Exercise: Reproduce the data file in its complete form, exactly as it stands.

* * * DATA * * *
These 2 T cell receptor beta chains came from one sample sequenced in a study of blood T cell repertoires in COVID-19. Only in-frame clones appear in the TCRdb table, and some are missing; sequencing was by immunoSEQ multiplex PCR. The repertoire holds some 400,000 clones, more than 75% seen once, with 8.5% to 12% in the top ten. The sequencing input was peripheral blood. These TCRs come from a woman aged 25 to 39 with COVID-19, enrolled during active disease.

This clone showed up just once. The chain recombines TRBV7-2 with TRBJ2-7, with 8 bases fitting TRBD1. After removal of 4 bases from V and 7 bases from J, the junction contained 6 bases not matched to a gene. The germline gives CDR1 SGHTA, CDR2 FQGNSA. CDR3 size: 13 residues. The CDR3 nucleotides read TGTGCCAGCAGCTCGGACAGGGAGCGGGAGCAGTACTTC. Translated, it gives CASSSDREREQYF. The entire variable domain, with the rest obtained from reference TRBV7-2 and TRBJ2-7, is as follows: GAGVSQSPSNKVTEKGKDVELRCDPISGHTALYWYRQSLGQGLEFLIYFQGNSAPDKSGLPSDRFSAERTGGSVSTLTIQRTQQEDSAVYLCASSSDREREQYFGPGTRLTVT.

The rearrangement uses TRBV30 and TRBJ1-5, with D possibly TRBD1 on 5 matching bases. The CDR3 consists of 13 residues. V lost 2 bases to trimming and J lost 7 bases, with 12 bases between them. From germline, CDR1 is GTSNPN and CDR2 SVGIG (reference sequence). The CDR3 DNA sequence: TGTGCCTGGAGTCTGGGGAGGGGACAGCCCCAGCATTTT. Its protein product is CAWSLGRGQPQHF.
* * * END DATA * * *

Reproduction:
These 2 T cell receptor beta chains came from one sample sequenced in a study of blood T cell repertoires in COVID-19. Only in-frame clones appear in the TCRdb table, and some are missing; sequencing was by immunoSEQ multiplex PCR. The repertoire holds some 400,000 clones, more than 75% seen once, with 8.5% to 12% in the top ten. The sequencing input was peripheral blood. These TCRs come from a woman aged 25 to 39 with COVID-19, enrolled during active disease.

This clone showed up just once. The chain recombines TRBV7-2 with TRBJ2-7, with 8 bases fitting TRBD1. After removal of 4 bases from V and 7 bases from J, the junction contained 6 bases not matched to a gene. The germline gives CDR1 SGHTA, CDR2 FQGNSA. CDR3 size: 13 residues. The CDR3 nucleotides read TGTGCCAGCAGCTCGGACAGGGAGCGGGAGCAGTACTTC. Translated, it gives CASSSDREREQYF. The entire variable domain, with the rest obtained from reference TRBV7-2 and TRBJ2-7, is as follows: GAGVSQSPSNKVTEKGKDVELRCDPISGHTALYWYRQSLGQGLEFLIYFQGNSAPDKSGLPSDRFSAERTGGSVSTLTIQRTQQEDSAVYLCASSSDREREQYFGPGTRLTVT.

The rearrangement uses TRBV30 and TRBJ1-5, with D possibly TRBD1 on 5 matching bases. The CDR3 consists of 13 residues. V lost 2 bases to trimming and J lost 7 bases, with 12 bases between them. From germline, CDR1 is GTSNPN and CDR2 SVGIG (reference sequence). The CDR3 DNA sequence: TGTGCCTGGAGTCTGGGGAGGGGACAGCCCCAGCATTTT. Its protein product is CAWSLGRGQPQHF.